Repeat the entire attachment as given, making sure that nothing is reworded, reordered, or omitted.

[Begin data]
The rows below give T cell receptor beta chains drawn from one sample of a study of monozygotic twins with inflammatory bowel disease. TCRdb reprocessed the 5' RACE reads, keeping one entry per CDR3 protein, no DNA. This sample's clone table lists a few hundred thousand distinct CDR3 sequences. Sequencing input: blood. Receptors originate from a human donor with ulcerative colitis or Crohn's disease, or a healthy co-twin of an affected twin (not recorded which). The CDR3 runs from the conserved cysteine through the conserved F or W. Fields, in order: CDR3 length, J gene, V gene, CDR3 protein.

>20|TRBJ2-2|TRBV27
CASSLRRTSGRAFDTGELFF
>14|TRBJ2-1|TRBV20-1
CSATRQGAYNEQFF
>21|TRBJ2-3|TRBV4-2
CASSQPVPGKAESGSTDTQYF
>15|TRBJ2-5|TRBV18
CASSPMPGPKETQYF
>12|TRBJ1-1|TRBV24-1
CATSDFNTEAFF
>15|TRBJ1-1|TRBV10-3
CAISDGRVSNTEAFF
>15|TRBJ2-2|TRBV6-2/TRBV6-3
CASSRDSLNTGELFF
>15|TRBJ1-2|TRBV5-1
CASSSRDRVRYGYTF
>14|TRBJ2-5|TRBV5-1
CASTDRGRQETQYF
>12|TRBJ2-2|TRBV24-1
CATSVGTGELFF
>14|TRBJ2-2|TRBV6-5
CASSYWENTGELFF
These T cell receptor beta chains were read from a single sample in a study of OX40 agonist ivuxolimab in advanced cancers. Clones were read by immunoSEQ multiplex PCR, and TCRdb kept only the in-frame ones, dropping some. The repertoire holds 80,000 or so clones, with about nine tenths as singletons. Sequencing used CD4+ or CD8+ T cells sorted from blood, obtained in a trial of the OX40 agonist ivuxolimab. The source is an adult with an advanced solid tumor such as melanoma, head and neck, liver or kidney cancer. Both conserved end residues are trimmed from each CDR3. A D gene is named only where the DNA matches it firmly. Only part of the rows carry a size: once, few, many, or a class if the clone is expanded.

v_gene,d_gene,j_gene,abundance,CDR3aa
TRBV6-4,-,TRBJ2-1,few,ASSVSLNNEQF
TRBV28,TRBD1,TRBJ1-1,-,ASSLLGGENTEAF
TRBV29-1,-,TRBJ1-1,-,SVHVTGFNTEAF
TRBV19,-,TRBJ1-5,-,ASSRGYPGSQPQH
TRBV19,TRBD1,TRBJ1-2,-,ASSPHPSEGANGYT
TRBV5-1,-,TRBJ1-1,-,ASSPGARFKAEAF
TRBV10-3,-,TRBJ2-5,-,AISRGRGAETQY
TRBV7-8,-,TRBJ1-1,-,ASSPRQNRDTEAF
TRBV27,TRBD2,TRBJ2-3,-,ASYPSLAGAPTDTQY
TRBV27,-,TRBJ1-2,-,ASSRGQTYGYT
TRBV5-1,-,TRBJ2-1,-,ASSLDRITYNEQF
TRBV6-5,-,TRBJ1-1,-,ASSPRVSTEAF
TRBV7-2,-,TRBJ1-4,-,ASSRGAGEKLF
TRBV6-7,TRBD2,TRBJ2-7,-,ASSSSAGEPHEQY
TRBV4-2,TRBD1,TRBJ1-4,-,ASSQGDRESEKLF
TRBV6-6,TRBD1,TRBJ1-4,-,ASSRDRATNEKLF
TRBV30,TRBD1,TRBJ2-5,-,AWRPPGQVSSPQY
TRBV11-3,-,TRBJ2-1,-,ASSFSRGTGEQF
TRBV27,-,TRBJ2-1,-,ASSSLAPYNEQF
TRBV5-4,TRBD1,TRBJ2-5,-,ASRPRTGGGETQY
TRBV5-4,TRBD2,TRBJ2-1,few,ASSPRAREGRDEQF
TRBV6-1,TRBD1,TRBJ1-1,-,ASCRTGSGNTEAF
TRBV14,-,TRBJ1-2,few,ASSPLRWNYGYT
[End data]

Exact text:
The rows below give T cell receptor beta chains drawn from one sample of a study of monozygotic twins with inflammatory bowel disease. TCRdb reprocessed the 5' RACE reads, keeping one entry per CDR3 protein, no DNA. This sample's clone table lists a few hundred thousand distinct CDR3 sequences. Sequencing input: blood. Receptors originate from a human donor with ulcerative colitis or Crohn's disease, or a healthy co-twin of an affected twin (not recorded which). The CDR3 runs from the conserved cysteine through the conserved F or W. Fields, in order: CDR3 length, J gene, V gene, CDR3 protein.

>20|TRBJ2-2|TRBV27
CASSLRRTSGRAFDTGELFF
>14|TRBJ2-1|TRBV20-1
CSATRQGAYNEQFF
>21|TRBJ2-3|TRBV4-2
CASSQPVPGKAESGSTDTQYF
>15|TRBJ2-5|TRBV18
CASSPMPGPKETQYF
>12|TRBJ1-1|TRBV24-1
CATSDFNTEAFF
>15|TRBJ1-1|TRBV10-3
CAISDGRVSNTEAFF
>15|TRBJ2-2|TRBV6-2/TRBV6-3
CASSRDSLNTGELFF
>15|TRBJ1-2|TRBV5-1
CASSSRDRVRYGYTF
>14|TRBJ2-5|TRBV5-1
CASTDRGRQETQYF
>12|TRBJ2-2|TRBV24-1
CATSVGTGELFF
>14|TRBJ2-2|TRBV6-5
CASSYWENTGELFF
These T cell receptor beta chains were read from a single sample in a study of OX40 agonist ivuxolimab in advanced cancers. Clones were read by immunoSEQ multiplex PCR, and TCRdb kept only the in-frame ones, dropping some. The repertoire holds 80,000 or so clones, with about nine tenths as singletons. Sequencing used CD4+ or CD8+ T cells sorted from blood, obtained in a trial of the OX40 agonist ivuxolimab. The source is an adult with an advanced solid tumor such as melanoma, head and neck, liver or kidney cancer. Both conserved end residues are trimmed from each CDR3. A D gene is named only where the DNA matches it firmly. Only part of the rows carry a size: once, few, many, or a class if the clone is expanded.

v_gene,d_gene,j_gene,abundance,CDR3aa
TRBV6-4,-,TRBJ2-1,few,ASSVSLNNEQF
TRBV28,TRBD1,TRBJ1-1,-,ASSLLGGENTEAF
TRBV29-1,-,TRBJ1-1,-,SVHVTGFNTEAF
TRBV19,-,TRBJ1-5,-,ASSRGYPGSQPQH
TRBV19,TRBD1,TRBJ1-2,-,ASSPHPSEGANGYT
TRBV5-1,-,TRBJ1-1,-,ASSPGARFKAEAF
TRBV10-3,-,TRBJ2-5,-,AISRGRGAETQY
TRBV7-8,-,TRBJ1-1,-,ASSPRQNRDTEAF
TRBV27,TRBD2,TRBJ2-3,-,ASYPSLAGAPTDTQY
TRBV27,-,TRBJ1-2,-,ASSRGQTYGYT
TRBV5-1,-,TRBJ2-1,-,ASSLDRITYNEQF
TRBV6-5,-,TRBJ1-1,-,ASSPRVSTEAF
TRBV7-2,-,TRBJ1-4,-,ASSRGAGEKLF
TRBV6-7,TRBD2,TRBJ2-7,-,ASSSSAGEPHEQY
TRBV4-2,TRBD1,TRBJ1-4,-,ASSQGDRESEKLF
TRBV6-6,TRBD1,TRBJ1-4,-,ASSRDRATNEKLF
TRBV30,TRBD1,TRBJ2-5,-,AWRPPGQVSSPQY
TRBV11-3,-,TRBJ2-1,-,ASSFSRGTGEQF
TRBV27,-,TRBJ2-1,-,ASSSLAPYNEQF
TRBV5-4,TRBD1,TRBJ2-5,-,ASRPRTGGGETQY
TRBV5-4,TRBD2,TRBJ2-1,few,ASSPRAREGRDEQF
TRBV6-1,TRBD1,TRBJ1-1,-,ASCRTGSGNTEAF
TRBV14,-,TRBJ1-2,few,ASSPLRWNYGYT